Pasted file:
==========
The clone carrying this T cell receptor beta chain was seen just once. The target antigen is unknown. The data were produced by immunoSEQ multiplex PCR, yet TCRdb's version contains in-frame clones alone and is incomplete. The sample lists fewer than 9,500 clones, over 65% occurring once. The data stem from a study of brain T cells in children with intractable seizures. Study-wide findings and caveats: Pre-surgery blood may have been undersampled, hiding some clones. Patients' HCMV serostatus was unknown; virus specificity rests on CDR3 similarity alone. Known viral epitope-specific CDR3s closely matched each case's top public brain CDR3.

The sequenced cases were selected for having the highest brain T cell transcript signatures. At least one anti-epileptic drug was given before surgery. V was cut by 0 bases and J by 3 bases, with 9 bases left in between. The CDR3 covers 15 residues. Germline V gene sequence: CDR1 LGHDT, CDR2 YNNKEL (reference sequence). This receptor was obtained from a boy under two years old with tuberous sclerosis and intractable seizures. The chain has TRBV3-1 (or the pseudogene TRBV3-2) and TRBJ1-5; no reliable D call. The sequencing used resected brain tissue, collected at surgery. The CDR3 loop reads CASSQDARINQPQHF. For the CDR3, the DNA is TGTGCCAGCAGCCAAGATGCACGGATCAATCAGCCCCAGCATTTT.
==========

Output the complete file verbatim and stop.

The clone carrying this T cell receptor beta chain was seen just once. The target antigen is unknown. The data were produced by immunoSEQ multiplex PCR, yet TCRdb's version contains in-frame clones alone and is incomplete. The sample lists fewer than 9,500 clones, over 65% occurring once. The data stem from a study of brain T cells in children with intractable seizures. Study-wide findings and caveats: Pre-surgery blood may have been undersampled, hiding some clones. Patients' HCMV serostatus was unknown; virus specificity rests on CDR3 similarity alone. Known viral epitope-specific CDR3s closely matched each case's top public brain CDR3.

The sequenced cases were selected for having the highest brain T cell transcript signatures. At least one anti-epileptic drug was given before surgery. V was cut by 0 bases and J by 3 bases, with 9 bases left in between. The CDR3 covers 15 residues. Germline V gene sequence: CDR1 LGHDT, CDR2 YNNKEL (reference sequence). This receptor was obtained from a boy under two years old with tuberous sclerosis and intractable seizures. The chain has TRBV3-1 (or the pseudogene TRBV3-2) and TRBJ1-5; no reliable D call. The sequencing used resected brain tissue, collected at surgery. The CDR3 loop reads CASSQDARINQPQHF. For the CDR3, the DNA is TGTGCCAGCAGCCAAGATGCACGGATCAATCAGCCCCAGCATTTT.